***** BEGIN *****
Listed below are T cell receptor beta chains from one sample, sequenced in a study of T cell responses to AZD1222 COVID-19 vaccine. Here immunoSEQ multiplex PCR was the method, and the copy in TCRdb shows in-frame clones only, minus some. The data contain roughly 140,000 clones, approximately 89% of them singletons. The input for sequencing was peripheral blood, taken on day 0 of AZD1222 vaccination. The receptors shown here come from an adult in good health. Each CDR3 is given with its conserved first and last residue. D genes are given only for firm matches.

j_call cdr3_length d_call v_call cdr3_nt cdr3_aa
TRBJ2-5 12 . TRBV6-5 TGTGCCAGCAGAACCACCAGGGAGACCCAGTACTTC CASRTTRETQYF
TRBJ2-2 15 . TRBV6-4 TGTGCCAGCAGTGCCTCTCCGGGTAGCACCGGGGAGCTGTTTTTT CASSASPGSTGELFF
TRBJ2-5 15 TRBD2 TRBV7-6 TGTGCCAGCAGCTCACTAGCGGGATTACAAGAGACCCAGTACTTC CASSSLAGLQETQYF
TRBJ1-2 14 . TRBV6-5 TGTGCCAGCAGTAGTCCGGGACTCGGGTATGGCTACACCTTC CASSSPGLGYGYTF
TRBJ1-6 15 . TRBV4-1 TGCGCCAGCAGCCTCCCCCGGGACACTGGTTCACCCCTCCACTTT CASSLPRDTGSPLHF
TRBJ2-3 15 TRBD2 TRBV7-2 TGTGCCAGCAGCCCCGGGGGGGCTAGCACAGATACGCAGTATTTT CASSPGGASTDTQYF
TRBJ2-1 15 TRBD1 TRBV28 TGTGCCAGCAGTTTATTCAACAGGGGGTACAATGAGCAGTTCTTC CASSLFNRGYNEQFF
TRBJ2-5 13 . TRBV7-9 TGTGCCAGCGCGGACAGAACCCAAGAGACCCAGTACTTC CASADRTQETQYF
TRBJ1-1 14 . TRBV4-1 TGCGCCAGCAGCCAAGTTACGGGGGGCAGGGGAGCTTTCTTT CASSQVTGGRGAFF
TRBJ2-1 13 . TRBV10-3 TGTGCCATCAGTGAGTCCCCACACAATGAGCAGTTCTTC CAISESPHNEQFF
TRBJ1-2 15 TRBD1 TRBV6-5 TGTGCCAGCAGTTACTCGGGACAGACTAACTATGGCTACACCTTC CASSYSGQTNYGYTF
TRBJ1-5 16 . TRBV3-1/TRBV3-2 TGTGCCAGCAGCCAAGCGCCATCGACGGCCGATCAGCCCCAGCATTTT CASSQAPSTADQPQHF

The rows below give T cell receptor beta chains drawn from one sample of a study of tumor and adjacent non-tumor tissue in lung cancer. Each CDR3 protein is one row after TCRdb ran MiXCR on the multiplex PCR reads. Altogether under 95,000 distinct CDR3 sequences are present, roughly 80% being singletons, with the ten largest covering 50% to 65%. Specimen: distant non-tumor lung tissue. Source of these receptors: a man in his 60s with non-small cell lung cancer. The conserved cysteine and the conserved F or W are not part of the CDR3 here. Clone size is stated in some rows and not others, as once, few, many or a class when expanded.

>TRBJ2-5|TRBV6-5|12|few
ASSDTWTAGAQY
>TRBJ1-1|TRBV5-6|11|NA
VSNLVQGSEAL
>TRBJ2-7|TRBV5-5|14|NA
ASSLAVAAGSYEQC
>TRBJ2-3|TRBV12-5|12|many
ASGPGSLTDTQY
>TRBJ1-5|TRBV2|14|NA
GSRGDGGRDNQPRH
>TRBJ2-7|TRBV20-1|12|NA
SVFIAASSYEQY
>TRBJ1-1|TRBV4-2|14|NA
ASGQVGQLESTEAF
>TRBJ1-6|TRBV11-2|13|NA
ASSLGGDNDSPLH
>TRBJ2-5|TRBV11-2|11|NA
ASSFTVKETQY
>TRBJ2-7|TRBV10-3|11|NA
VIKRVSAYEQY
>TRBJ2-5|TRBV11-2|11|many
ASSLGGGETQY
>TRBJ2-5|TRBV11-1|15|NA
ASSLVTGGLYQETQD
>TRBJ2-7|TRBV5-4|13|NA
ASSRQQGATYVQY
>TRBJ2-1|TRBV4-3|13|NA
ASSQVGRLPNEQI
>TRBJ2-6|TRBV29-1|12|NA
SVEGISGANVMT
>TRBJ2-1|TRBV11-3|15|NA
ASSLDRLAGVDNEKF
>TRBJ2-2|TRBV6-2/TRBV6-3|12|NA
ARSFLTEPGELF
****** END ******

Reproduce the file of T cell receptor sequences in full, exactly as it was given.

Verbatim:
Listed below are T cell receptor beta chains from one sample, sequenced in a study of T cell responses to AZD1222 COVID-19 vaccine. Here immunoSEQ multiplex PCR was the method, and the copy in TCRdb shows in-frame clones only, minus some. The data contain roughly 140,000 clones, approximately 89% of them singletons. The input for sequencing was peripheral blood, taken on day 0 of AZD1222 vaccination. The receptors shown here come from an adult in good health. Each CDR3 is given with its conserved first and last residue. D genes are given only for firm matches.

j_call cdr3_length d_call v_call cdr3_nt cdr3_aa
TRBJ2-5 12 . TRBV6-5 TGTGCCAGCAGAACCACCAGGGAGACCCAGTACTTC CASRTTRETQYF
TRBJ2-2 15 . TRBV6-4 TGTGCCAGCAGTGCCTCTCCGGGTAGCACCGGGGAGCTGTTTTTT CASSASPGSTGELFF
TRBJ2-5 15 TRBD2 TRBV7-6 TGTGCCAGCAGCTCACTAGCGGGATTACAAGAGACCCAGTACTTC CASSSLAGLQETQYF
TRBJ1-2 14 . TRBV6-5 TGTGCCAGCAGTAGTCCGGGACTCGGGTATGGCTACACCTTC CASSSPGLGYGYTF
TRBJ1-6 15 . TRBV4-1 TGCGCCAGCAGCCTCCCCCGGGACACTGGTTCACCCCTCCACTTT CASSLPRDTGSPLHF
TRBJ2-3 15 TRBD2 TRBV7-2 TGTGCCAGCAGCCCCGGGGGGGCTAGCACAGATACGCAGTATTTT CASSPGGASTDTQYF
TRBJ2-1 15 TRBD1 TRBV28 TGTGCCAGCAGTTTATTCAACAGGGGGTACAATGAGCAGTTCTTC CASSLFNRGYNEQFF
TRBJ2-5 13 . TRBV7-9 TGTGCCAGCGCGGACAGAACCCAAGAGACCCAGTACTTC CASADRTQETQYF
TRBJ1-1 14 . TRBV4-1 TGCGCCAGCAGCCAAGTTACGGGGGGCAGGGGAGCTTTCTTT CASSQVTGGRGAFF
TRBJ2-1 13 . TRBV10-3 TGTGCCATCAGTGAGTCCCCACACAATGAGCAGTTCTTC CAISESPHNEQFF
TRBJ1-2 15 TRBD1 TRBV6-5 TGTGCCAGCAGTTACTCGGGACAGACTAACTATGGCTACACCTTC CASSYSGQTNYGYTF
TRBJ1-5 16 . TRBV3-1/TRBV3-2 TGTGCCAGCAGCCAAGCGCCATCGACGGCCGATCAGCCCCAGCATTTT CASSQAPSTADQPQHF

The rows below give T cell receptor beta chains drawn from one sample of a study of tumor and adjacent non-tumor tissue in lung cancer. Each CDR3 protein is one row after TCRdb ran MiXCR on the multiplex PCR reads. Altogether under 95,000 distinct CDR3 sequences are present, roughly 80% being singletons, with the ten largest covering 50% to 65%. Specimen: distant non-tumor lung tissue. Source of these receptors: a man in his 60s with non-small cell lung cancer. The conserved cysteine and the conserved F or W are not part of the CDR3 here. Clone size is stated in some rows and not others, as once, few, many or a class when expanded.

>TRBJ2-5|TRBV6-5|12|few
ASSDTWTAGAQY
>TRBJ1-1|TRBV5-6|11|NA
VSNLVQGSEAL
>TRBJ2-7|TRBV5-5|14|NA
ASSLAVAAGSYEQC
>TRBJ2-3|TRBV12-5|12|many
ASGPGSLTDTQY
>TRBJ1-5|TRBV2|14|NA
GSRGDGGRDNQPRH
>TRBJ2-7|TRBV20-1|12|NA
SVFIAASSYEQY
>TRBJ1-1|TRBV4-2|14|NA
ASGQVGQLESTEAF
>TRBJ1-6|TRBV11-2|13|NA
ASSLGGDNDSPLH
>TRBJ2-5|TRBV11-2|11|NA
ASSFTVKETQY
>TRBJ2-7|TRBV10-3|11|NA
VIKRVSAYEQY
>TRBJ2-5|TRBV11-2|11|many
ASSLGGGETQY
>TRBJ2-5|TRBV11-1|15|NA
ASSLVTGGLYQETQD
>TRBJ2-7|TRBV5-4|13|NA
ASSRQQGATYVQY
>TRBJ2-1|TRBV4-3|13|NA
ASSQVGRLPNEQI
>TRBJ2-6|TRBV29-1|12|NA
SVEGISGANVMT
>TRBJ2-1|TRBV11-3|15|NA
ASSLDRLAGVDNEKF
>TRBJ2-2|TRBV6-2/TRBV6-3|12|NA
ARSFLTEPGELF